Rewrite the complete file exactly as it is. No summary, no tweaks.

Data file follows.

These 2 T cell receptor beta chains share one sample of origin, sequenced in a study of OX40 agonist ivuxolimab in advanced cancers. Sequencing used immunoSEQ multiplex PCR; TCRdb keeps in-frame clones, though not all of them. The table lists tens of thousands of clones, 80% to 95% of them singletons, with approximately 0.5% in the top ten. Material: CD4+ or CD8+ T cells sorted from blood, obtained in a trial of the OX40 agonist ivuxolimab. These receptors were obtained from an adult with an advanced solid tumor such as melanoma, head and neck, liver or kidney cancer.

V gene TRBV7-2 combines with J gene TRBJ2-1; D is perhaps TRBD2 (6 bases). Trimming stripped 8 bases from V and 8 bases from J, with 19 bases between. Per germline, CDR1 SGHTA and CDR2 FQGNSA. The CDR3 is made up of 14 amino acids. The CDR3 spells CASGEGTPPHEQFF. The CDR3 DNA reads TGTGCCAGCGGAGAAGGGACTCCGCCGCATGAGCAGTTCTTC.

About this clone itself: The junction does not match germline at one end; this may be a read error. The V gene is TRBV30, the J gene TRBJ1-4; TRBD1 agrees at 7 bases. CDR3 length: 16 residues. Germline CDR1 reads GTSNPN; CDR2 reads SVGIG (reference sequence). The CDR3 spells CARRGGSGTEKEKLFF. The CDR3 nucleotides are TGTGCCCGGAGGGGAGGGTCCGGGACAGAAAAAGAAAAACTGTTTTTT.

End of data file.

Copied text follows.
These 2 T cell receptor beta chains share one sample of origin, sequenced in a study of OX40 agonist ivuxolimab in advanced cancers. Sequencing used immunoSEQ multiplex PCR; TCRdb keeps in-frame clones, though not all of them. The table lists tens of thousands of clones, 80% to 95% of them singletons, with approximately 0.5% in the top ten. Material: CD4+ or CD8+ T cells sorted from blood, obtained in a trial of the OX40 agonist ivuxolimab. These receptors were obtained from an adult with an advanced solid tumor such as melanoma, head and neck, liver or kidney cancer.

V gene TRBV7-2 combines with J gene TRBJ2-1; D is perhaps TRBD2 (6 bases). Trimming stripped 8 bases from V and 8 bases from J, with 19 bases between. Per germline, CDR1 SGHTA and CDR2 FQGNSA. The CDR3 is made up of 14 amino acids. The CDR3 spells CASGEGTPPHEQFF. The CDR3 DNA reads TGTGCCAGCGGAGAAGGGACTCCGCCGCATGAGCAGTTCTTC.

About this clone itself: The junction does not match germline at one end; this may be a read error. The V gene is TRBV30, the J gene TRBJ1-4; TRBD1 agrees at 7 bases. CDR3 length: 16 residues. Germline CDR1 reads GTSNPN; CDR2 reads SVGIG (reference sequence). The CDR3 spells CARRGGSGTEKEKLFF. The CDR3 nucleotides are TGTGCCCGGAGGGGAGGGTCCGGGACAGAAAAAGAAAAACTGTTTTTT.